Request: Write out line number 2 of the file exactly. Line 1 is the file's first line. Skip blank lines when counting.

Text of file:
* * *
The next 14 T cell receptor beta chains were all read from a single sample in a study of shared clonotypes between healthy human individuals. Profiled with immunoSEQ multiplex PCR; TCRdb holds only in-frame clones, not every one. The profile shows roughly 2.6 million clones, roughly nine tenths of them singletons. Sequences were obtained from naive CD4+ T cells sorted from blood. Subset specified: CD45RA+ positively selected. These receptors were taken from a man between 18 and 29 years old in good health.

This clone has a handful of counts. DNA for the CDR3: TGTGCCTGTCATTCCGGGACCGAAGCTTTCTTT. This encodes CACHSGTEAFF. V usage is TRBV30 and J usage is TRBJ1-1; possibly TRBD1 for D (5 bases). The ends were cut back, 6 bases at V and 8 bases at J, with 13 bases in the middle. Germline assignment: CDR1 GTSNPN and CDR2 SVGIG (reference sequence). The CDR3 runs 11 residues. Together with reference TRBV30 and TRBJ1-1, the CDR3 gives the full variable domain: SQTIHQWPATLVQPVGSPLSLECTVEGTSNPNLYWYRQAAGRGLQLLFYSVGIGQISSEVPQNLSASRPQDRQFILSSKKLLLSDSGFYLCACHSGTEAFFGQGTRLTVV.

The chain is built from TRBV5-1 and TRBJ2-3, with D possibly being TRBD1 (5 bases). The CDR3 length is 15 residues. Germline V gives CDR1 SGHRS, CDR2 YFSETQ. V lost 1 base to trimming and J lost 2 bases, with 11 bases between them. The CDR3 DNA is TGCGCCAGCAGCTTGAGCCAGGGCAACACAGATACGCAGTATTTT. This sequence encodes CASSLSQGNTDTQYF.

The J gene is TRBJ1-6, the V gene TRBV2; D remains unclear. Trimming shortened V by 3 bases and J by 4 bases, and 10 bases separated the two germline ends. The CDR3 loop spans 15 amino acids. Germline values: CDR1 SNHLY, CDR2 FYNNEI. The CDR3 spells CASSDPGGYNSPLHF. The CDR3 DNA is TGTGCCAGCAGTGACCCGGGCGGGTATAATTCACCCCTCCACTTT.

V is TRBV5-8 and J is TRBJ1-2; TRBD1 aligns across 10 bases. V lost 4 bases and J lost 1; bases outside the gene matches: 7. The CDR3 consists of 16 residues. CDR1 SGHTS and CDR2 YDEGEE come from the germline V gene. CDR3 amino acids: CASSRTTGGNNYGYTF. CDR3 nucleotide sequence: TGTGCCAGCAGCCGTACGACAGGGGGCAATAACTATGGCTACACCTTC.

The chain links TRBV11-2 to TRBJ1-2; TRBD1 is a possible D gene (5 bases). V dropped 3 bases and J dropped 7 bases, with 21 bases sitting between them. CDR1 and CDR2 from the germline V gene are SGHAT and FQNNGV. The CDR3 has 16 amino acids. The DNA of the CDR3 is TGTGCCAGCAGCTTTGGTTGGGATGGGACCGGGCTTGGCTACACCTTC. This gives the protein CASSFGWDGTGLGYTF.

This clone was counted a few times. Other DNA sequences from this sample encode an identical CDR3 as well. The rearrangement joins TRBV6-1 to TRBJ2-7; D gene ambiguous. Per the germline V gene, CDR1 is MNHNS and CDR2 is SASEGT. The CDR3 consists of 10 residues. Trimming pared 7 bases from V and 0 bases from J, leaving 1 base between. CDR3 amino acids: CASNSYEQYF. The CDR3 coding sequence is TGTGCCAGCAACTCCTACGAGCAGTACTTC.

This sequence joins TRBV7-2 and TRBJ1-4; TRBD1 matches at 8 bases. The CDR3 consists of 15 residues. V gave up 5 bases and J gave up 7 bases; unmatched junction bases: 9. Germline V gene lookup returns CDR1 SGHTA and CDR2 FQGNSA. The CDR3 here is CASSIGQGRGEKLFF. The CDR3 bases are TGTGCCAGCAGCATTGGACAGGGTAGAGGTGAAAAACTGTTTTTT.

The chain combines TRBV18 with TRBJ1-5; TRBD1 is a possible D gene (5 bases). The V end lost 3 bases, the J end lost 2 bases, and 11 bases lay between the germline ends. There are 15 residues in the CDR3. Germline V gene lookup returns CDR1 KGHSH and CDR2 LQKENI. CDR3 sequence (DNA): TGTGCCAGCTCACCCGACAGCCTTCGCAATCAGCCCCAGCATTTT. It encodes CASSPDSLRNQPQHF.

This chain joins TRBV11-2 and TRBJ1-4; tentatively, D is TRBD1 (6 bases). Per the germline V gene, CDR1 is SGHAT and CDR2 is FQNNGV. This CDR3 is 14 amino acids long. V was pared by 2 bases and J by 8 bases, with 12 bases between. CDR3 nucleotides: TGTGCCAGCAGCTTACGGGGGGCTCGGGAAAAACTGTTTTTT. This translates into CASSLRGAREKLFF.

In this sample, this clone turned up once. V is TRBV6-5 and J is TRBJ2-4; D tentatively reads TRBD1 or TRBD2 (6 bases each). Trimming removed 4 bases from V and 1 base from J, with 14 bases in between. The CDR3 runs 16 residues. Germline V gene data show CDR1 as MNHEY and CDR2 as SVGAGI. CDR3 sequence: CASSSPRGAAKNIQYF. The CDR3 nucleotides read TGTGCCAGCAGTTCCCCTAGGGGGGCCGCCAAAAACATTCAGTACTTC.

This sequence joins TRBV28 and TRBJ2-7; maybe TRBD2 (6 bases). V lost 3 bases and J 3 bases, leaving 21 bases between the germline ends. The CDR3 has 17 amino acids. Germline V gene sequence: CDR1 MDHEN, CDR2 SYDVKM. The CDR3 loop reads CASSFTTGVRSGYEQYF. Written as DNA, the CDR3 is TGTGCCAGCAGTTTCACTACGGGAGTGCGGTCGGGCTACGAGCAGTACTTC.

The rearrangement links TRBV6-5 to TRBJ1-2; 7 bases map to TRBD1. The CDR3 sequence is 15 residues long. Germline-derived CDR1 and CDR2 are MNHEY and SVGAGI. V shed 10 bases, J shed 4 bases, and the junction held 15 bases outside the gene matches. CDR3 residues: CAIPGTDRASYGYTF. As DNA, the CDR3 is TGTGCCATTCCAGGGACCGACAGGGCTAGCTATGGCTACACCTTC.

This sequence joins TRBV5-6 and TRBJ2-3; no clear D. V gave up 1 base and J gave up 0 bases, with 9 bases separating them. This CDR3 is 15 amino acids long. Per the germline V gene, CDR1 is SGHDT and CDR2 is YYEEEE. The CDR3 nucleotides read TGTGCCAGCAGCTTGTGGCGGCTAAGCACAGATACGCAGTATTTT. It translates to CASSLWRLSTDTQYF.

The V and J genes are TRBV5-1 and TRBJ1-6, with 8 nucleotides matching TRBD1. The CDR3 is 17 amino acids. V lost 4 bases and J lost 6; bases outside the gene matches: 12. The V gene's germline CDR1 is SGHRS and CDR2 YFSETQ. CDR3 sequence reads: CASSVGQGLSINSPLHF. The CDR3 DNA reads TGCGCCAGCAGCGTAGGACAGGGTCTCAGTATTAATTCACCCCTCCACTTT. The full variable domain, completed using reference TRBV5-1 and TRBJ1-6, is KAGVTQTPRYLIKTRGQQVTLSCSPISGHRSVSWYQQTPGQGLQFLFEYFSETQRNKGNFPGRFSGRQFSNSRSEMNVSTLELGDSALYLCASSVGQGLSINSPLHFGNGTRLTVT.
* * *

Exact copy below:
This clone has a handful of counts. DNA for the CDR3: TGTGCCTGTCATTCCGGGACCGAAGCTTTCTTT. This encodes CACHSGTEAFF. V usage is TRBV30 and J usage is TRBJ1-1; possibly TRBD1 for D (5 bases). The ends were cut back, 6 bases at V and 8 bases at J, with 13 bases in the middle. Germline assignment: CDR1 GTSNPN and CDR2 SVGIG (reference sequence). The CDR3 runs 11 residues. Together with reference TRBV30 and TRBJ1-1, the CDR3 gives the full variable domain: SQTIHQWPATLVQPVGSPLSLECTVEGTSNPNLYWYRQAAGRGLQLLFYSVGIGQISSEVPQNLSASRPQDRQFILSSKKLLLSDSGFYLCACHSGTEAFFGQGTRLTVV.